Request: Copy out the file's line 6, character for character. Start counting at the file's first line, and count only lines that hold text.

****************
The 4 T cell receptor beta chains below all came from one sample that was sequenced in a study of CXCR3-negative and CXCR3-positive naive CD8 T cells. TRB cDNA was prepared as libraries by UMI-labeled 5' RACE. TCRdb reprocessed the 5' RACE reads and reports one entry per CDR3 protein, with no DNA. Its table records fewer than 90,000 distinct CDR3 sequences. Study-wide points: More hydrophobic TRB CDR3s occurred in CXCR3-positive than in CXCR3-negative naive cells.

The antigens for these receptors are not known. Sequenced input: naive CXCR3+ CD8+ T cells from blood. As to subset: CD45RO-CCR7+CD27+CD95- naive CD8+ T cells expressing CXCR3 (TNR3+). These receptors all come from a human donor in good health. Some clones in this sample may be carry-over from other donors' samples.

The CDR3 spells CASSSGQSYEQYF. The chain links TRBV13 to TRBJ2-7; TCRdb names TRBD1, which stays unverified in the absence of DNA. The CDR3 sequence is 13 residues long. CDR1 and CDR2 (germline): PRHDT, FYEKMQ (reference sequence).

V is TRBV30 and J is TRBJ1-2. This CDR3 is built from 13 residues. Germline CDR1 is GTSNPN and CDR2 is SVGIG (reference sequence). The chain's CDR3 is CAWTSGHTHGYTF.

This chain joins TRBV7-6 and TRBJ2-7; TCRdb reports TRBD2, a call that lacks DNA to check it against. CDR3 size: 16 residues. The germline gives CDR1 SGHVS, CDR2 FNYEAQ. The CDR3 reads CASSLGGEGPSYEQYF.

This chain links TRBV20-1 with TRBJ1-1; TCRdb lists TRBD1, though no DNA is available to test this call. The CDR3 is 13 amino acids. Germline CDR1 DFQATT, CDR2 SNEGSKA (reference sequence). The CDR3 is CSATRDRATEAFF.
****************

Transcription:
This chain links TRBV20-1 with TRBJ1-1; TCRdb lists TRBD1, though no DNA is available to test this call. The CDR3 is 13 amino acids. Germline CDR1 DFQATT, CDR2 SNEGSKA (reference sequence). The CDR3 is CSATRDRATEAFF.